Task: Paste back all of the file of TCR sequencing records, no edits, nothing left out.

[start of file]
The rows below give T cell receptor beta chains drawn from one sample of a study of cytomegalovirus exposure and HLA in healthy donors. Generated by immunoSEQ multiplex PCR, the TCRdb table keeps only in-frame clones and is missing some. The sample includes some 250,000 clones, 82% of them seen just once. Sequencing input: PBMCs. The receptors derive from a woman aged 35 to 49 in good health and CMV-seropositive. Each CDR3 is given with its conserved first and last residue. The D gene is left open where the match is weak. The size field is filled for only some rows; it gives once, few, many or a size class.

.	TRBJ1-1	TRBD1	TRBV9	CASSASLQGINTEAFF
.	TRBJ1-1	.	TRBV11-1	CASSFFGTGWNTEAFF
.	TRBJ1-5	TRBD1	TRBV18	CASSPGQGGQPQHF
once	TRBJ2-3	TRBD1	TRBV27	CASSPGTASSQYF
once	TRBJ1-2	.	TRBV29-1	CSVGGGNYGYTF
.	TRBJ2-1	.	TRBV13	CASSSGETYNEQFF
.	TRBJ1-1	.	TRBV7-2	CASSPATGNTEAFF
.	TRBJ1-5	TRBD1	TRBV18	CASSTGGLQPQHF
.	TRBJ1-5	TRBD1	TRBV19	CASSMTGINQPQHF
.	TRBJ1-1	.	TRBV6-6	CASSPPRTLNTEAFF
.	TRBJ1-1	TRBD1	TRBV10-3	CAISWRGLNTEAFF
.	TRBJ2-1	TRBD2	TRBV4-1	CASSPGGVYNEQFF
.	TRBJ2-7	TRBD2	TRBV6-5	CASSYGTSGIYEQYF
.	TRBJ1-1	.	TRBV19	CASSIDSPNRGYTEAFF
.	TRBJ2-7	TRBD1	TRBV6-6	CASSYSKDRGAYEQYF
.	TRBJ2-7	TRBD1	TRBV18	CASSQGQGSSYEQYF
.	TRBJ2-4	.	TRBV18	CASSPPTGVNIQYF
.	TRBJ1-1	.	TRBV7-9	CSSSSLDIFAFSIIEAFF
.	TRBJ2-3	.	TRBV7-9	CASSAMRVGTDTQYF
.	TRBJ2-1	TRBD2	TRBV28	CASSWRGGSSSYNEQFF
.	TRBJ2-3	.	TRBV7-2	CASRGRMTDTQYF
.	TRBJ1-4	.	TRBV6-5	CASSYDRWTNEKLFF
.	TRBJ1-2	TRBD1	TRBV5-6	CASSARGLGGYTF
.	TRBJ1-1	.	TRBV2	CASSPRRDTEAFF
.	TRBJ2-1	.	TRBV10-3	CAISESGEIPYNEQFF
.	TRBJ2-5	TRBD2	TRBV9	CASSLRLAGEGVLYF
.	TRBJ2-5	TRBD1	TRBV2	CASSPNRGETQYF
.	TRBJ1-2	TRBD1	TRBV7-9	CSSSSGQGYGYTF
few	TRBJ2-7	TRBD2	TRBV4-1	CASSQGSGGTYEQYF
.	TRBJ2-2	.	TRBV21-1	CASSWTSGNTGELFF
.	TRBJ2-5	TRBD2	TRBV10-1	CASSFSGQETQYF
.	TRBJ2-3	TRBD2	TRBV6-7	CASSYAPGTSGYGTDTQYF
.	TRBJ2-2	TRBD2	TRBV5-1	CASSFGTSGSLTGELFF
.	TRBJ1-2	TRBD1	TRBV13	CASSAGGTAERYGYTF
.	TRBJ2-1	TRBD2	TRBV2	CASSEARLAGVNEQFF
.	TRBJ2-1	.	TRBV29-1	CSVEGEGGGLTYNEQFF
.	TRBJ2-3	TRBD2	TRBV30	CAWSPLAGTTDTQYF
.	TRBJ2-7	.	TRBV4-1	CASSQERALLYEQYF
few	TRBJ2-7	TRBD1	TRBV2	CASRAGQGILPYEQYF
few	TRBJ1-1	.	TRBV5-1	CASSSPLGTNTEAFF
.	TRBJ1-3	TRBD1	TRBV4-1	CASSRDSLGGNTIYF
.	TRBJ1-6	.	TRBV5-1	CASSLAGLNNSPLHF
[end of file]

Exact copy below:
The rows below give T cell receptor beta chains drawn from one sample of a study of cytomegalovirus exposure and HLA in healthy donors. Generated by immunoSEQ multiplex PCR, the TCRdb table keeps only in-frame clones and is missing some. The sample includes some 250,000 clones, 82% of them seen just once. Sequencing input: PBMCs. The receptors derive from a woman aged 35 to 49 in good health and CMV-seropositive. Each CDR3 is given with its conserved first and last residue. The D gene is left open where the match is weak. The size field is filled for only some rows; it gives once, few, many or a size class.

.	TRBJ1-1	TRBD1	TRBV9	CASSASLQGINTEAFF
.	TRBJ1-1	.	TRBV11-1	CASSFFGTGWNTEAFF
.	TRBJ1-5	TRBD1	TRBV18	CASSPGQGGQPQHF
once	TRBJ2-3	TRBD1	TRBV27	CASSPGTASSQYF
once	TRBJ1-2	.	TRBV29-1	CSVGGGNYGYTF
.	TRBJ2-1	.	TRBV13	CASSSGETYNEQFF
.	TRBJ1-1	.	TRBV7-2	CASSPATGNTEAFF
.	TRBJ1-5	TRBD1	TRBV18	CASSTGGLQPQHF
.	TRBJ1-5	TRBD1	TRBV19	CASSMTGINQPQHF
.	TRBJ1-1	.	TRBV6-6	CASSPPRTLNTEAFF
.	TRBJ1-1	TRBD1	TRBV10-3	CAISWRGLNTEAFF
.	TRBJ2-1	TRBD2	TRBV4-1	CASSPGGVYNEQFF
.	TRBJ2-7	TRBD2	TRBV6-5	CASSYGTSGIYEQYF
.	TRBJ1-1	.	TRBV19	CASSIDSPNRGYTEAFF
.	TRBJ2-7	TRBD1	TRBV6-6	CASSYSKDRGAYEQYF
.	TRBJ2-7	TRBD1	TRBV18	CASSQGQGSSYEQYF
.	TRBJ2-4	.	TRBV18	CASSPPTGVNIQYF
.	TRBJ1-1	.	TRBV7-9	CSSSSLDIFAFSIIEAFF
.	TRBJ2-3	.	TRBV7-9	CASSAMRVGTDTQYF
.	TRBJ2-1	TRBD2	TRBV28	CASSWRGGSSSYNEQFF
.	TRBJ2-3	.	TRBV7-2	CASRGRMTDTQYF
.	TRBJ1-4	.	TRBV6-5	CASSYDRWTNEKLFF
.	TRBJ1-2	TRBD1	TRBV5-6	CASSARGLGGYTF
.	TRBJ1-1	.	TRBV2	CASSPRRDTEAFF
.	TRBJ2-1	.	TRBV10-3	CAISESGEIPYNEQFF
.	TRBJ2-5	TRBD2	TRBV9	CASSLRLAGEGVLYF
.	TRBJ2-5	TRBD1	TRBV2	CASSPNRGETQYF
.	TRBJ1-2	TRBD1	TRBV7-9	CSSSSGQGYGYTF
few	TRBJ2-7	TRBD2	TRBV4-1	CASSQGSGGTYEQYF
.	TRBJ2-2	.	TRBV21-1	CASSWTSGNTGELFF
.	TRBJ2-5	TRBD2	TRBV10-1	CASSFSGQETQYF
.	TRBJ2-3	TRBD2	TRBV6-7	CASSYAPGTSGYGTDTQYF
.	TRBJ2-2	TRBD2	TRBV5-1	CASSFGTSGSLTGELFF
.	TRBJ1-2	TRBD1	TRBV13	CASSAGGTAERYGYTF
.	TRBJ2-1	TRBD2	TRBV2	CASSEARLAGVNEQFF
.	TRBJ2-1	.	TRBV29-1	CSVEGEGGGLTYNEQFF
.	TRBJ2-3	TRBD2	TRBV30	CAWSPLAGTTDTQYF
.	TRBJ2-7	.	TRBV4-1	CASSQERALLYEQYF
few	TRBJ2-7	TRBD1	TRBV2	CASRAGQGILPYEQYF
few	TRBJ1-1	.	TRBV5-1	CASSSPLGTNTEAFF
.	TRBJ1-3	TRBD1	TRBV4-1	CASSRDSLGGNTIYF
.	TRBJ1-6	.	TRBV5-1	CASSLAGLNNSPLHF